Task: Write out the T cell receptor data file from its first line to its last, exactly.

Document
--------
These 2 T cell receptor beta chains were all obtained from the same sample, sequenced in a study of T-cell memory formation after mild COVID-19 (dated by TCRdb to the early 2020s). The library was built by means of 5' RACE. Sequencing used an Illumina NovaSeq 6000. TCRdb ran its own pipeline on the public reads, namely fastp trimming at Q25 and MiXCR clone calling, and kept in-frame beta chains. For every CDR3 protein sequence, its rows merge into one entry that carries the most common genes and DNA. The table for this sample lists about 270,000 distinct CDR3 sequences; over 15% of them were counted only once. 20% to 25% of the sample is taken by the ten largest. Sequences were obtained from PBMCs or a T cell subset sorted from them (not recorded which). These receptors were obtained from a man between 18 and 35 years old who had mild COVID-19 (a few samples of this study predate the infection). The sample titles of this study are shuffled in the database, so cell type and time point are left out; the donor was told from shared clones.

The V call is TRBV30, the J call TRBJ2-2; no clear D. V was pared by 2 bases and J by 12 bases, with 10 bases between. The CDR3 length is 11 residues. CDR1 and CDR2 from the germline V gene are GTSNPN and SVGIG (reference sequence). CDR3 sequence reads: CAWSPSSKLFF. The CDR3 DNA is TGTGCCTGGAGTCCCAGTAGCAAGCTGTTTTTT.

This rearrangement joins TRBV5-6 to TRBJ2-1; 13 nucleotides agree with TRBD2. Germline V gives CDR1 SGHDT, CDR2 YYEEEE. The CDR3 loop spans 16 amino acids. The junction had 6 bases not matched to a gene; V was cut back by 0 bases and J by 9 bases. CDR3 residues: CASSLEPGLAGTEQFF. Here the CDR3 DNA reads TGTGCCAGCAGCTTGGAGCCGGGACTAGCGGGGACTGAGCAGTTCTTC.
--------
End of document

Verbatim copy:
These 2 T cell receptor beta chains were all obtained from the same sample, sequenced in a study of T-cell memory formation after mild COVID-19 (dated by TCRdb to the early 2020s). The library was built by means of 5' RACE. Sequencing used an Illumina NovaSeq 6000. TCRdb ran its own pipeline on the public reads, namely fastp trimming at Q25 and MiXCR clone calling, and kept in-frame beta chains. For every CDR3 protein sequence, its rows merge into one entry that carries the most common genes and DNA. The table for this sample lists about 270,000 distinct CDR3 sequences; over 15% of them were counted only once. 20% to 25% of the sample is taken by the ten largest. Sequences were obtained from PBMCs or a T cell subset sorted from them (not recorded which). These receptors were obtained from a man between 18 and 35 years old who had mild COVID-19 (a few samples of this study predate the infection). The sample titles of this study are shuffled in the database, so cell type and time point are left out; the donor was told from shared clones.

The V call is TRBV30, the J call TRBJ2-2; no clear D. V was pared by 2 bases and J by 12 bases, with 10 bases between. The CDR3 length is 11 residues. CDR1 and CDR2 from the germline V gene are GTSNPN and SVGIG (reference sequence). CDR3 sequence reads: CAWSPSSKLFF. The CDR3 DNA is TGTGCCTGGAGTCCCAGTAGCAAGCTGTTTTTT.

This rearrangement joins TRBV5-6 to TRBJ2-1; 13 nucleotides agree with TRBD2. Germline V gives CDR1 SGHDT, CDR2 YYEEEE. The CDR3 loop spans 16 amino acids. The junction had 6 bases not matched to a gene; V was cut back by 0 bases and J by 9 bases. CDR3 residues: CASSLEPGLAGTEQFF. Here the CDR3 DNA reads TGTGCCAGCAGCTTGGAGCCGGGACTAGCGGGGACTGAGCAGTTCTTC.